4 Tips for Chasing the Best Light in Landscape Photography

The game of landscape photography is 90% the quality of light. This is the most crucial and uncontrollable factor in your shooting. Here are some tips to get the most out of it.

Landscape photography is definitely not just about the location or landmark seen in the photo. Even the most beautiful places and natural wonders lose some appeal when photographed in terrible lighting conditions. That’s why more than just planning and finding ways to be in a certain place, it’s important to do as much as possible with good light. There are many factors surrounding good lighting such as the weather, the direction and of course the time of day and planning your shot should always take these into account in order to achieve satisfactory images. Along with all the logistical issues, here are four tips to consider that will increase your chances of catching breathtaking scenery in incredible light.

1. Aim for transitions

It’s nothing new to photographers that the best light often occurs around the transitions between night and day. This is why most photographers often prefer to shoot around sunrise and sunset, but why is this so? Sunrise and sunset are the two most dynamic phenomena of each day. During these, the light coming from the sun changes quality almost every minute, and each stage of this sequence provides a unique character of illumination both in the sky and on the ground. These lighting transitions bring together all the different characteristics of light that can complement the character of the landscape. Being able to shoot at that particular moment means being able to capture the different lighting variations and choose the one that you can consider the best.

2. Start early and finish late

Although landscape photography often feels like an activity of total freedom, it really helps to respect the time. Following the first tip mentioned above, it is absolutely rewarding to be early for sunrise or sunset and stay a little longer after. Even though the most drastic transition and dynamic light changes occur during the 20 minutes around sunrise and sunset, the light continues to change even after that and there is certainly a lot more that can happen. during this period which could give some value.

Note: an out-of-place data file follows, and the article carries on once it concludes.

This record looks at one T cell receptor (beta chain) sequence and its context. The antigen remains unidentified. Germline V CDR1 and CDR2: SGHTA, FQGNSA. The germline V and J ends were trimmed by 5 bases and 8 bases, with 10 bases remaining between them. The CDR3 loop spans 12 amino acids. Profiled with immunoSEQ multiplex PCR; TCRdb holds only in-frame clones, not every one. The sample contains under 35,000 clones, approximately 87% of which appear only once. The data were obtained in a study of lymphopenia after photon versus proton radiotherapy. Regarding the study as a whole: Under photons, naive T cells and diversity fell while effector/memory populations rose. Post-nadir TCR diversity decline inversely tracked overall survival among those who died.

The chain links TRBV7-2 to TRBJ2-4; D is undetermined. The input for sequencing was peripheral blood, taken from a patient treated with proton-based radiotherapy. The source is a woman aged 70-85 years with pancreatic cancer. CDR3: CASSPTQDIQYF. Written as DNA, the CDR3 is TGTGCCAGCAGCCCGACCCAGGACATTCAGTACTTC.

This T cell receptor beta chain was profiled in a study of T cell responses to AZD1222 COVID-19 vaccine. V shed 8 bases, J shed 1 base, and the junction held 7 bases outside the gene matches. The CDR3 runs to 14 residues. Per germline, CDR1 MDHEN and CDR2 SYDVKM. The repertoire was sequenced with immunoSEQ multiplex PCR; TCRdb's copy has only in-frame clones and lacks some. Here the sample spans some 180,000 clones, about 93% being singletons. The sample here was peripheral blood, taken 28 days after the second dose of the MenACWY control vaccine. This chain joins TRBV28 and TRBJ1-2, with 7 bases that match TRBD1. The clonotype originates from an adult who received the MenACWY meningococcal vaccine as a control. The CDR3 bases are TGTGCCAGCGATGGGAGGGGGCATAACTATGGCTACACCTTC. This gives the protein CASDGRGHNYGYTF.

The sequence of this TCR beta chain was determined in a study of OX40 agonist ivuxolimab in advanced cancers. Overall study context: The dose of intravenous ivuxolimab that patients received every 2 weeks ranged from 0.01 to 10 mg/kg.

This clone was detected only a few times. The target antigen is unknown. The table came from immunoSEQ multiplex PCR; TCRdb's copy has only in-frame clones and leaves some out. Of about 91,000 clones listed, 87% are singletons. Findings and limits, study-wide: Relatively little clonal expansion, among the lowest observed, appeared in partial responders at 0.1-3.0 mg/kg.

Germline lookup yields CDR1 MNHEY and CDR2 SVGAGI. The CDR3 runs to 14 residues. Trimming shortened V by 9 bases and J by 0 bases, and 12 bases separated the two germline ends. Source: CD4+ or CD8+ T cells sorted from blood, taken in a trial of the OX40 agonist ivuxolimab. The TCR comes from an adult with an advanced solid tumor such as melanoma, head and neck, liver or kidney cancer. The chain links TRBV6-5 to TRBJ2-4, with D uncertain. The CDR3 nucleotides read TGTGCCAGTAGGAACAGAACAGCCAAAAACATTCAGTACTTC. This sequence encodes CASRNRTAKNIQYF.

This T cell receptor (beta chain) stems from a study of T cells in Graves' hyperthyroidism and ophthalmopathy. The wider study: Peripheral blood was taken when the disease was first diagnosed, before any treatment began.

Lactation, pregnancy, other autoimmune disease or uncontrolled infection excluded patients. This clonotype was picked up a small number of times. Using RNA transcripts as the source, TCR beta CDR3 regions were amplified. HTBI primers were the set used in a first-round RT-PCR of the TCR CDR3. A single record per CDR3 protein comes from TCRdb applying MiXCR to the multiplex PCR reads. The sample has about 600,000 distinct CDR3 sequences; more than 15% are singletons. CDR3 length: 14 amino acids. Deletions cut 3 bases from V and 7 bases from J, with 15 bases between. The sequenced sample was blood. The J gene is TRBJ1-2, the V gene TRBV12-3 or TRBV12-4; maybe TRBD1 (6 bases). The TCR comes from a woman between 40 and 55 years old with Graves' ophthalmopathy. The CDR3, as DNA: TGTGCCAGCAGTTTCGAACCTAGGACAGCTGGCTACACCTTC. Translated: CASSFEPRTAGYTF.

Being early for sunrise or sunset allows you to spot the location for the best possible composition for the most crucial shot of the day. At the same time, it can give you an idea of ​​how the light will behave and change right in front of you and kind of allow you to prepare yourself by deciding how you will interpret the landscape and what exposure techniques you can use. Besides the fact that you can already start shooting during this grace period that you have granted yourself, it may also be time to shake off any anxiety, fatigue or over-excitement that may be distracting you during filming.

3. Anticipate the most important moments

For any type of photography that deals with an environment that has not been artificial or fully controlled, anticipation is the most important skill. While this is mostly practiced in genres such as weddings, events, photojournalism, and documentary, it undoubtedly applies to landscape photography as well, and being able to do it pays off quite well. Landscape photography deals with the interplay of environment and ever-changing light. Certain environmental conditions are advantageous for those looking to photograph dramatic and dynamic light, particularly if set to a particular mood or feel.